Every year the Polygon staff chooses 10 excellent games to award our Game of the Year honors, but that means some games we love don't quite make the cut. This year we've decided to run a series of opinion pieces by members of the Polygon staff explaining why certain games earned top marks from them even if they didn't make our staff-wide Game of the Year list.
Usually, with AAA games, I know exactly what to expect.
If I'm playing a game on a console, and that game was obviously made with a certain budget — say, more than I'll reasonably expect to make in three lifetimes — certain expectations come along with that experience. There will be violent conflict of some sort, and I'll face off against hundreds or thousands of enemies. My character will be overpowered, with the superhuman strength or speed needed to fell that comical number of enemies. I expect the mechanics to make me feel good in an uncomplicated way, to have "fun" without having to think about what I'm doing. I'll expect the tone and mood to be consistent with that of an action movie, or a big-budget sci-fi, adventure, animated or fantasy film.
And into this world of sequels and rote gameplay, of safe design choices and even safer aesthetic decisions, comes Alien: Isolation.
Isolation is frustrating, sometimes unfair and genuinely terrifying. It's sort of an anti-AAA game with a AAA budget, a game that's melancholy and beautiful until it's violently upsetting. It's the best game of 2014, hands down, and it's a goddamned crime that it didn't end up on Polygon's official list.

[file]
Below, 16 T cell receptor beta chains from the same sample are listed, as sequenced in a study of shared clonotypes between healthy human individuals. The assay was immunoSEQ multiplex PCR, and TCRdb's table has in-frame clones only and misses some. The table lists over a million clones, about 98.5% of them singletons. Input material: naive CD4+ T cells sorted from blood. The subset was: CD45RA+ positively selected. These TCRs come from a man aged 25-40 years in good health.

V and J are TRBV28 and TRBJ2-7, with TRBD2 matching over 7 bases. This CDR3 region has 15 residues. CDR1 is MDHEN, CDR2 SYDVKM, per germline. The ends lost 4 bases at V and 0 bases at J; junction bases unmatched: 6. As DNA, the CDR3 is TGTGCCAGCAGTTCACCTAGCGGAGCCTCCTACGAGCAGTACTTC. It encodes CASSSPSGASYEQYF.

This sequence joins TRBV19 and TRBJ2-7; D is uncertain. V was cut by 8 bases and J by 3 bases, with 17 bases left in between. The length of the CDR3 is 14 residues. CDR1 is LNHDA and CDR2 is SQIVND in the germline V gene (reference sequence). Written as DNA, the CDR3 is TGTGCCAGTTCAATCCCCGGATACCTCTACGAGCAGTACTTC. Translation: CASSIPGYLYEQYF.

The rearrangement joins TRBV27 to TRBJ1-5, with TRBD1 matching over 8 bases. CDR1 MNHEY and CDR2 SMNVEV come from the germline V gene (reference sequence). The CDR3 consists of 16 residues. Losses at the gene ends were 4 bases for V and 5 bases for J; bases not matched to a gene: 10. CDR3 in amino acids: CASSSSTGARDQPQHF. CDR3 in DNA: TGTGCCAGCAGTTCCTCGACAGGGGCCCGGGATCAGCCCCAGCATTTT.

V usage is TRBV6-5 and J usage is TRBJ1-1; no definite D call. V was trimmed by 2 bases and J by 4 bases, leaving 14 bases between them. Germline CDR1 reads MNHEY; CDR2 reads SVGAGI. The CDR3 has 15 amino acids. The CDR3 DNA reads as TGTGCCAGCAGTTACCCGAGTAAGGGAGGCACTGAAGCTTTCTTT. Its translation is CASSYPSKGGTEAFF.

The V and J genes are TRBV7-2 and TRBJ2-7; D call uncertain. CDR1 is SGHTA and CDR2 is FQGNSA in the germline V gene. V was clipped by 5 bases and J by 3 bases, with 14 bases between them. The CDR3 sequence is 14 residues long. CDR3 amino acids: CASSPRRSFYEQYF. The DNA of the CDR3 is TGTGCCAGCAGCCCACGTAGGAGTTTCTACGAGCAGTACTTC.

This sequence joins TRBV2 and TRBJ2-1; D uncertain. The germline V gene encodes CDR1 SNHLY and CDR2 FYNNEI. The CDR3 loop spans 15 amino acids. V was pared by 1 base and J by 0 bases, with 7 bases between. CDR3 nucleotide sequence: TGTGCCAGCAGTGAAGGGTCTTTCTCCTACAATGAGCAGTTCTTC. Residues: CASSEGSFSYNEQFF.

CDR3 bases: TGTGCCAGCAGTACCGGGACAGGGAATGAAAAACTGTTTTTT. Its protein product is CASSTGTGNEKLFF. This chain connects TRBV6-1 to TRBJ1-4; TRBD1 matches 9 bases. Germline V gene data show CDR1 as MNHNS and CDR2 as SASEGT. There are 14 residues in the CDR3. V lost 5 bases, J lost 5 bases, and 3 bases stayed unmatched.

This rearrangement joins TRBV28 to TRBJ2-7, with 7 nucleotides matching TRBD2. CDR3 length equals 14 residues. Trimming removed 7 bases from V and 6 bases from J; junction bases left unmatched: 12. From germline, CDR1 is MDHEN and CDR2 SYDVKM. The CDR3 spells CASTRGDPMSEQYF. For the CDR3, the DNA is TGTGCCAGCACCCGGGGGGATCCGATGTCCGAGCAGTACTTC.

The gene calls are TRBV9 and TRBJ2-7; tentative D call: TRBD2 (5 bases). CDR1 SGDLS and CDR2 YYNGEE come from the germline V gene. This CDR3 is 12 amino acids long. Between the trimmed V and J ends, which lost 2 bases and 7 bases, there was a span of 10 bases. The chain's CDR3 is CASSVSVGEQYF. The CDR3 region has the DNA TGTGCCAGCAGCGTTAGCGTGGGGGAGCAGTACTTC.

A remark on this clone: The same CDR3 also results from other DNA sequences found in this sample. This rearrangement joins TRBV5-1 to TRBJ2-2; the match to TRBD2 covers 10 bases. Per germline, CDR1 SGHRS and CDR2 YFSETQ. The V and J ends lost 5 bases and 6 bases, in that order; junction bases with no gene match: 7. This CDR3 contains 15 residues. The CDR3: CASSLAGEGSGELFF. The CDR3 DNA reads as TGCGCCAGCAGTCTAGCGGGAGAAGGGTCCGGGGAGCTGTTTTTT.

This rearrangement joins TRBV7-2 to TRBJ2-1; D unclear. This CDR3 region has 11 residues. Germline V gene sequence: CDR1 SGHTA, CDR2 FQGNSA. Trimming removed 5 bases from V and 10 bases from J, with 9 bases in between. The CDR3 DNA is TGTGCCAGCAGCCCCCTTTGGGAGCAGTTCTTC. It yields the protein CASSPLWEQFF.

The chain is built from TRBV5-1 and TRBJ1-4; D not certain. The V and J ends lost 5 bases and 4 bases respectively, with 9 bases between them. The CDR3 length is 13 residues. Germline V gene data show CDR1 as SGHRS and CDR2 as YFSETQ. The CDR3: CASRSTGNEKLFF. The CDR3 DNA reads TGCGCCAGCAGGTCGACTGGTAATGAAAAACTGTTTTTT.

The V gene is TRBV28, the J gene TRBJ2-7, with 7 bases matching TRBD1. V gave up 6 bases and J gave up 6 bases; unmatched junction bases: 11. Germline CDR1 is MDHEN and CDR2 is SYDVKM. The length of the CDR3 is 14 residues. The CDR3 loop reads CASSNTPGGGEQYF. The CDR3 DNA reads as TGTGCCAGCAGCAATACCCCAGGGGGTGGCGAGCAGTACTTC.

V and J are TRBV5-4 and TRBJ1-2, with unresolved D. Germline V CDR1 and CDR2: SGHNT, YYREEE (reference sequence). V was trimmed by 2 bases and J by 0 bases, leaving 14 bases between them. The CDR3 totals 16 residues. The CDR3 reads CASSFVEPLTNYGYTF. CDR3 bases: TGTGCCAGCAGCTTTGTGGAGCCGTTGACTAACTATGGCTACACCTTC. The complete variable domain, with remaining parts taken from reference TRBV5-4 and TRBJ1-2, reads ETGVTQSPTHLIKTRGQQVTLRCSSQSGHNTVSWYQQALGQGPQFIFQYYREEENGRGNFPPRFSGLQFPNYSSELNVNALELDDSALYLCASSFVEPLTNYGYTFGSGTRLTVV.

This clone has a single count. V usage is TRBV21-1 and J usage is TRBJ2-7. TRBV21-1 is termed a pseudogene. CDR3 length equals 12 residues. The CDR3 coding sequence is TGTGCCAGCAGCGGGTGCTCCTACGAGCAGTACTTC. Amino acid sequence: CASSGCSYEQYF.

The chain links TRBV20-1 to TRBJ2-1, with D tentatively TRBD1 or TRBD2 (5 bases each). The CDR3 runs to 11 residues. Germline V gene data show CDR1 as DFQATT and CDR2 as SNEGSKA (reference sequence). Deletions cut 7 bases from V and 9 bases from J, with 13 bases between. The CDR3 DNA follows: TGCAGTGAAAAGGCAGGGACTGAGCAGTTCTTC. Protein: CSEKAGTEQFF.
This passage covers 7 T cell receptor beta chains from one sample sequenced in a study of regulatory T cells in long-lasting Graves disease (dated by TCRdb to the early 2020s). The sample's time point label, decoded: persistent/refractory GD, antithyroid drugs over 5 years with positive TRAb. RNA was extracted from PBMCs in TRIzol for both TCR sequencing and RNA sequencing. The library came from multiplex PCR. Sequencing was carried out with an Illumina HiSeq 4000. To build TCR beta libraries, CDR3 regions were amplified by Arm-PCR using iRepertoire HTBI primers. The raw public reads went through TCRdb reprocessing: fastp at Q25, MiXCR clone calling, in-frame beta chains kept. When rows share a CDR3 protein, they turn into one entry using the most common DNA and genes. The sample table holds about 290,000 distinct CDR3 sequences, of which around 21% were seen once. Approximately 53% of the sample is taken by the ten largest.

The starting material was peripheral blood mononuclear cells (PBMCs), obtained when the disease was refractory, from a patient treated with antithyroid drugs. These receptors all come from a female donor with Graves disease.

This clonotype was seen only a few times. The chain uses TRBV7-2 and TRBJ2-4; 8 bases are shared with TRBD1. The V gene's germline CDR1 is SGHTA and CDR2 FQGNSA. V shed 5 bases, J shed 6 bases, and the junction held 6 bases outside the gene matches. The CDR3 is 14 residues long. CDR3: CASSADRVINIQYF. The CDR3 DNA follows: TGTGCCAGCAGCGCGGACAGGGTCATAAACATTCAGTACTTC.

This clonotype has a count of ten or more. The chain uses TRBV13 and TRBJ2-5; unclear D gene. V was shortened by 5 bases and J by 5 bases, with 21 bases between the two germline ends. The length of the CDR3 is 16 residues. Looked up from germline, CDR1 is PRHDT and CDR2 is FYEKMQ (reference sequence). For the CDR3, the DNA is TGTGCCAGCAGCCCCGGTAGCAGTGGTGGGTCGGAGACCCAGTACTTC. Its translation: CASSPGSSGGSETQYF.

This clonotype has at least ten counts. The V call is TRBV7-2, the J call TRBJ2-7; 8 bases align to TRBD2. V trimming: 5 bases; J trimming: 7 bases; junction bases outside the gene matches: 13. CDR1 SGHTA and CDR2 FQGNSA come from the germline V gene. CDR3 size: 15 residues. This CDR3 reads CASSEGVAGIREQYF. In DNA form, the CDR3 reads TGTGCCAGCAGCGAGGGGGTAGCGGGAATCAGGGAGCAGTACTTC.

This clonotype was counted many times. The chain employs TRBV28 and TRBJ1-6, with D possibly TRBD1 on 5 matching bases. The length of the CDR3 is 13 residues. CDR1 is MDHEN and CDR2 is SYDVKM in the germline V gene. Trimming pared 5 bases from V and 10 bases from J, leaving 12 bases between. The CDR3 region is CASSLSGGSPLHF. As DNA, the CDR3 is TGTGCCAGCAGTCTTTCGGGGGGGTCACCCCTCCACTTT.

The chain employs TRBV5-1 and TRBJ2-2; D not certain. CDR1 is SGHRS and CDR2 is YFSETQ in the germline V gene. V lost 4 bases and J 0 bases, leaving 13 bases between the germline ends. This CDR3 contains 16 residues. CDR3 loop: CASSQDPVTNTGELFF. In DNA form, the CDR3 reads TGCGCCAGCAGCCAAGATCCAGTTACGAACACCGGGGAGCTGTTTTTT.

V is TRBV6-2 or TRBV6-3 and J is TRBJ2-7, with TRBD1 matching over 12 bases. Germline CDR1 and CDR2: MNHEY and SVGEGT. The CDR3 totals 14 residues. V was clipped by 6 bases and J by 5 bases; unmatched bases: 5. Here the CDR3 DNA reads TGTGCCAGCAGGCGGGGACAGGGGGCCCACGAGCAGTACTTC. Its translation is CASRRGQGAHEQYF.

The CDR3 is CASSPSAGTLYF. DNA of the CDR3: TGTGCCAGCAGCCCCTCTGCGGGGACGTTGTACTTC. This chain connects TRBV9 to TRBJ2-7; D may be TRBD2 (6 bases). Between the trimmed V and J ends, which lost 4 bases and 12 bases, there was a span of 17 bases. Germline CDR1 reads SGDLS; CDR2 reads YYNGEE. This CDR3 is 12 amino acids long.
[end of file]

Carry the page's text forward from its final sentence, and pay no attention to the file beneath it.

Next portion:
Counting the ways
I wrote about why Alien: Isolation deserves to be as influential as its inspiration, the first (the best) Alien film. It takes real gameplay gambles — including a controversial save system — that pay off with an experience that is tense, scary, and ultimately true to the world of Alien.
Every design choice that the team at Creative Assembly made supports an oppressive, genuinely scary experience. It's not a simple puzzle game or action game with scary window dressing. Every mechanic — from hiding in lockers, to having to slowly walk around the environments, knowing that the alien is nearby — is tuned to feel harrowing. This is a game where you die a lot, and you spend a lot of time hiding under tables, watching the singular monster stalk and strut about the room, sniffing you out.
As I wrote in that earlier piece, there is nothing about this game that was "designed by committee". It's one risky design choice after another, and it pays off in a game that is something almost no games of its size are ever allowed to be: interesting.
The monster vs. Amanda Ripley
Alien: Isolation has three great achievements: its world, its protagonist and its monster. The three elements work in tandem to make Alien: Isolation transcendent. The world of Sevastopol station is lived in, believable, and monstrously sad. It's falling apart, a depressed community ravaged by corporate greed and deals gone wrong.